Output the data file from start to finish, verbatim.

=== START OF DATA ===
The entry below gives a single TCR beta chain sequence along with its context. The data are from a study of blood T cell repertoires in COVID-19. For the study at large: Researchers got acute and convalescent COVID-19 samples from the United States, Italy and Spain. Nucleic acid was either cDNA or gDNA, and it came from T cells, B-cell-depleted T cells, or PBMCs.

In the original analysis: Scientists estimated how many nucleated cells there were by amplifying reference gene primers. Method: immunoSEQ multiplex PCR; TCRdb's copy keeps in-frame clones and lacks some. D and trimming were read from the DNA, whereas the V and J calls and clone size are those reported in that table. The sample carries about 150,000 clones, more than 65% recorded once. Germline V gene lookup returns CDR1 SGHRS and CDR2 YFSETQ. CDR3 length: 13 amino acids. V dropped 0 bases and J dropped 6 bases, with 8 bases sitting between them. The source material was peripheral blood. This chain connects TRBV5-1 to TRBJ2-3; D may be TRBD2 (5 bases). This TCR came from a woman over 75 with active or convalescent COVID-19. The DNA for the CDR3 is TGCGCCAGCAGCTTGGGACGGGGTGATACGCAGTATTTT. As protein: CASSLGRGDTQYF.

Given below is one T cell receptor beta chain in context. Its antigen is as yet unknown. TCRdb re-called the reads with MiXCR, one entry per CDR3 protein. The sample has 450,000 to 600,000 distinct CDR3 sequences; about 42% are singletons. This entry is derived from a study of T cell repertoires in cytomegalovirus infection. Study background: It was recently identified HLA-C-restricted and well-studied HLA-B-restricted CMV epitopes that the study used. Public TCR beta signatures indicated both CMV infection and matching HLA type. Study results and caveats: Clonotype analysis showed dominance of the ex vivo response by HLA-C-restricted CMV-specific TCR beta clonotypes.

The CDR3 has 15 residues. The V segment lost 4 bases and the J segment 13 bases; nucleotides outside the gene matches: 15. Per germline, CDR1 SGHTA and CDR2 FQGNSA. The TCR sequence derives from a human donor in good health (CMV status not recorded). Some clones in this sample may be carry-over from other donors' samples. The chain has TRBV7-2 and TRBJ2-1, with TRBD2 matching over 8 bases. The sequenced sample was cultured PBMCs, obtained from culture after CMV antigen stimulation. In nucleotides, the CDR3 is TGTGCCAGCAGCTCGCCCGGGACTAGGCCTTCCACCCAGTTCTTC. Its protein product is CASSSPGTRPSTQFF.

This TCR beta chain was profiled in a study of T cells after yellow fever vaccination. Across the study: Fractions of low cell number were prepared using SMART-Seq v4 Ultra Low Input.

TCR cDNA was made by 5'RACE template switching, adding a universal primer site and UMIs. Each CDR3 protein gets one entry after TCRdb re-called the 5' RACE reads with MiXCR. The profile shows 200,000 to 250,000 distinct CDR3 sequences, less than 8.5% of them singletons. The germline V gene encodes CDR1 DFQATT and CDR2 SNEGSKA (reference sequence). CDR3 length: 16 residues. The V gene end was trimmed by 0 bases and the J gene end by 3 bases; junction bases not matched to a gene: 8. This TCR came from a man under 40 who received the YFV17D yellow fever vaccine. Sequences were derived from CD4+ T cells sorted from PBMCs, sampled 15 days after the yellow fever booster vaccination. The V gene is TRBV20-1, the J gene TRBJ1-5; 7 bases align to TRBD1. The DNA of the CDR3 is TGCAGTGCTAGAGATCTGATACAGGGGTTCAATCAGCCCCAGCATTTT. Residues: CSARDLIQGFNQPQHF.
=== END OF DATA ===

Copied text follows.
The entry below gives a single TCR beta chain sequence along with its context. The data are from a study of blood T cell repertoires in COVID-19. For the study at large: Researchers got acute and convalescent COVID-19 samples from the United States, Italy and Spain. Nucleic acid was either cDNA or gDNA, and it came from T cells, B-cell-depleted T cells, or PBMCs.

In the original analysis: Scientists estimated how many nucleated cells there were by amplifying reference gene primers. Method: immunoSEQ multiplex PCR; TCRdb's copy keeps in-frame clones and lacks some. D and trimming were read from the DNA, whereas the V and J calls and clone size are those reported in that table. The sample carries about 150,000 clones, more than 65% recorded once. Germline V gene lookup returns CDR1 SGHRS and CDR2 YFSETQ. CDR3 length: 13 amino acids. V dropped 0 bases and J dropped 6 bases, with 8 bases sitting between them. The source material was peripheral blood. This chain connects TRBV5-1 to TRBJ2-3; D may be TRBD2 (5 bases). This TCR came from a woman over 75 with active or convalescent COVID-19. The DNA for the CDR3 is TGCGCCAGCAGCTTGGGACGGGGTGATACGCAGTATTTT. As protein: CASSLGRGDTQYF.

Given below is one T cell receptor beta chain in context. Its antigen is as yet unknown. TCRdb re-called the reads with MiXCR, one entry per CDR3 protein. The sample has 450,000 to 600,000 distinct CDR3 sequences; about 42% are singletons. This entry is derived from a study of T cell repertoires in cytomegalovirus infection. Study background: It was recently identified HLA-C-restricted and well-studied HLA-B-restricted CMV epitopes that the study used. Public TCR beta signatures indicated both CMV infection and matching HLA type. Study results and caveats: Clonotype analysis showed dominance of the ex vivo response by HLA-C-restricted CMV-specific TCR beta clonotypes.

The CDR3 has 15 residues. The V segment lost 4 bases and the J segment 13 bases; nucleotides outside the gene matches: 15. Per germline, CDR1 SGHTA and CDR2 FQGNSA. The TCR sequence derives from a human donor in good health (CMV status not recorded). Some clones in this sample may be carry-over from other donors' samples. The chain has TRBV7-2 and TRBJ2-1, with TRBD2 matching over 8 bases. The sequenced sample was cultured PBMCs, obtained from culture after CMV antigen stimulation. In nucleotides, the CDR3 is TGTGCCAGCAGCTCGCCCGGGACTAGGCCTTCCACCCAGTTCTTC. Its protein product is CASSSPGTRPSTQFF.

This TCR beta chain was profiled in a study of T cells after yellow fever vaccination. Across the study: Fractions of low cell number were prepared using SMART-Seq v4 Ultra Low Input.

TCR cDNA was made by 5'RACE template switching, adding a universal primer site and UMIs. Each CDR3 protein gets one entry after TCRdb re-called the 5' RACE reads with MiXCR. The profile shows 200,000 to 250,000 distinct CDR3 sequences, less than 8.5% of them singletons. The germline V gene encodes CDR1 DFQATT and CDR2 SNEGSKA (reference sequence). CDR3 length: 16 residues. The V gene end was trimmed by 0 bases and the J gene end by 3 bases; junction bases not matched to a gene: 8. This TCR came from a man under 40 who received the YFV17D yellow fever vaccine. Sequences were derived from CD4+ T cells sorted from PBMCs, sampled 15 days after the yellow fever booster vaccination. The V gene is TRBV20-1, the J gene TRBJ1-5; 7 bases align to TRBD1. The DNA of the CDR3 is TGCAGTGCTAGAGATCTGATACAGGGGTTCAATCAGCCCCAGCATTTT. Residues: CSARDLIQGFNQPQHF.